* Brewers: It’s not like I thought they were going to make the playoffs, but I saw a lot I liked with this team. And unlike the Phils, I got it right for more or less the right reasons — a decent rotation headed by the still-underrated Ben Sheets and an offense that can hit the ball out of the park. These guys are headed in the right direction and are a year or two away from being very interesting.
* A’s: A friend of mine and one of my favorite MLB.com colleagues picked the A’s for dead last in the AL West this year, and he wasn’t alone. They may not make the postseason, but a lot of people sold these guys short. They pitch, and they catch the ball (first in the Majors in defensive efficiency rating). They need some offense, but people saw Hudson and Mulder leaving and didn’t look at what they got back (Dan Haren, primarily, for 2005 purposes) and what they still had (beginning with the unbelievably good Rich Harden).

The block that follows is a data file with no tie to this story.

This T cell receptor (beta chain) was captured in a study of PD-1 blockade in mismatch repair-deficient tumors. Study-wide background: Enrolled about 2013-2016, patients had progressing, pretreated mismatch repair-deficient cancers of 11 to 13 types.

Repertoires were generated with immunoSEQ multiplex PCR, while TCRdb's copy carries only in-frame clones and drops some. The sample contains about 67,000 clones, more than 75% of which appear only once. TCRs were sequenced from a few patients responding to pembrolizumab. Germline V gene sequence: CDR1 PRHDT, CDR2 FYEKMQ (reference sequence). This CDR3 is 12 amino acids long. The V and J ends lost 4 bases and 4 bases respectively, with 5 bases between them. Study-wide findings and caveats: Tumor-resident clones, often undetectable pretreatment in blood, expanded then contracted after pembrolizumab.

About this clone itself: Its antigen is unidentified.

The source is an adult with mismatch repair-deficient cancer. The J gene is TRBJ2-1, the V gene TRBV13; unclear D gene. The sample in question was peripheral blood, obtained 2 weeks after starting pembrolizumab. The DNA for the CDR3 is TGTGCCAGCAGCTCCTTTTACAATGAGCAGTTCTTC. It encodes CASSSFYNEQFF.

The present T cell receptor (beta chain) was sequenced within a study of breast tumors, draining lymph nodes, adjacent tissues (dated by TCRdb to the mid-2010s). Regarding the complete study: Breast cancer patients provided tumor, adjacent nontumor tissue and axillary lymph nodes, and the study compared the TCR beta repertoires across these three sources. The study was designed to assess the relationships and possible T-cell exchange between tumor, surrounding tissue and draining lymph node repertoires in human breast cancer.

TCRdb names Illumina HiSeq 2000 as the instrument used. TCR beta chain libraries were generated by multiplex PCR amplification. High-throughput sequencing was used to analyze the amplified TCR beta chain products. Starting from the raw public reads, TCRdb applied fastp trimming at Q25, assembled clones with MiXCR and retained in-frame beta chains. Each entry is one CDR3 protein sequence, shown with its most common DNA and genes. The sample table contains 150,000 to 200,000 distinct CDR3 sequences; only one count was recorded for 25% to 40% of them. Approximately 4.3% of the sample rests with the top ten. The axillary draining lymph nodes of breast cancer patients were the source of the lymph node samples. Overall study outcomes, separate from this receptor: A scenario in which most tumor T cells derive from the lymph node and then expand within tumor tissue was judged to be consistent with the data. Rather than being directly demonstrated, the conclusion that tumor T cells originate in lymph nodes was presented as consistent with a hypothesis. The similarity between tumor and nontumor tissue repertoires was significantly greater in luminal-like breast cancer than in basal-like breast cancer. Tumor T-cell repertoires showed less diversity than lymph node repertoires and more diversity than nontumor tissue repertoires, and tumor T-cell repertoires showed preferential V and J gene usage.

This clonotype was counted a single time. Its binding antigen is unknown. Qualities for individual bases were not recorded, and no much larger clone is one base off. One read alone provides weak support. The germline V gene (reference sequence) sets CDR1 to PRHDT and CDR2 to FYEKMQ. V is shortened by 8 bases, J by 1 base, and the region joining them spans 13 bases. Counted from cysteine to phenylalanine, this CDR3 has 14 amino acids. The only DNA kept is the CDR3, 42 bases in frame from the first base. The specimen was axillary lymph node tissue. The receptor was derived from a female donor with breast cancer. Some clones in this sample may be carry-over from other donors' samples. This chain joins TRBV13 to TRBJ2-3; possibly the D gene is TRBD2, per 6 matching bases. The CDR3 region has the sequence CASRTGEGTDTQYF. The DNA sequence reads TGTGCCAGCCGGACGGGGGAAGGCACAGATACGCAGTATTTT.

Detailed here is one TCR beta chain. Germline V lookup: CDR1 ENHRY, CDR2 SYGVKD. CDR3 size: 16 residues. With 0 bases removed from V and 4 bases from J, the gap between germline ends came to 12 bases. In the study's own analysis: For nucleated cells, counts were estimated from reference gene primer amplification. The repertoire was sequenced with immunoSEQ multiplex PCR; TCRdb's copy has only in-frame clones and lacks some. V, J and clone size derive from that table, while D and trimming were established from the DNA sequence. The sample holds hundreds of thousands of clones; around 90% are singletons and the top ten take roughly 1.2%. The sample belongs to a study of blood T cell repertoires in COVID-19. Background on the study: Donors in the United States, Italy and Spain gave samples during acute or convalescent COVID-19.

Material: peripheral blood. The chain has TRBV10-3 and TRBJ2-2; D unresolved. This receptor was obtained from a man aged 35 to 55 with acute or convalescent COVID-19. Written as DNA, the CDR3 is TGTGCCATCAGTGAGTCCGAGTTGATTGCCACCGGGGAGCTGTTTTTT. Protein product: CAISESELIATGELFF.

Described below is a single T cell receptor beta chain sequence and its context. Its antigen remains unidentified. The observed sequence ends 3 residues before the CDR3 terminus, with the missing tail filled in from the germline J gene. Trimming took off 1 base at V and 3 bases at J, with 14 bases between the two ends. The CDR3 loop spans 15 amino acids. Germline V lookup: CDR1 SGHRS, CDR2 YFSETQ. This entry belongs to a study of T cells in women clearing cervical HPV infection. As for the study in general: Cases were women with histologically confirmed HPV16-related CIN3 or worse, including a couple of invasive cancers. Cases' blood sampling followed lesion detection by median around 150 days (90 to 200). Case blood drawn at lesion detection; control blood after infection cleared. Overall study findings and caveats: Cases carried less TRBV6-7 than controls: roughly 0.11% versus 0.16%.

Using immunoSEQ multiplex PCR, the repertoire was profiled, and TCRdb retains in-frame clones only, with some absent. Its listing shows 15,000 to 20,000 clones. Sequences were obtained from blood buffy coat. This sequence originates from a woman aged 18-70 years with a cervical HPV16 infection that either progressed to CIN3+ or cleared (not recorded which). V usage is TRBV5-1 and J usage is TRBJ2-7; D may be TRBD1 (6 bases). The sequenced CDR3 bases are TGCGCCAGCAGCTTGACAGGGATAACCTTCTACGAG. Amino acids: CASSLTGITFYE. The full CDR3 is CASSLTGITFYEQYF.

* Orioles: OK, this one doesn’t look nearly as it did a couple of months ago. Basically, I thought they were going to score a ton of runs — like 900-plus. Instead, they’re on pace for fewer than 800. Ouch. Talk all you want about the pitching, and it’s not that great (10th in the AL in ERA), but if this team were hitting like it’s supposed to, it would be in the mix.
For what it’s worth, I was dead wrong on the White Sox (figured them for a .500 team) and the Astros (sub-.500), more than any other teams.
I’m not sure what I have to add to what I’ve already written about Anthony Reyes tonight, but here goes…
The upside of covering any baseball team is easy to see: I get to come to the park every day, and I get to talk and think and write ball all day long. I’ve loved ball since I can remember, so I’ve found pretty much the perfect job.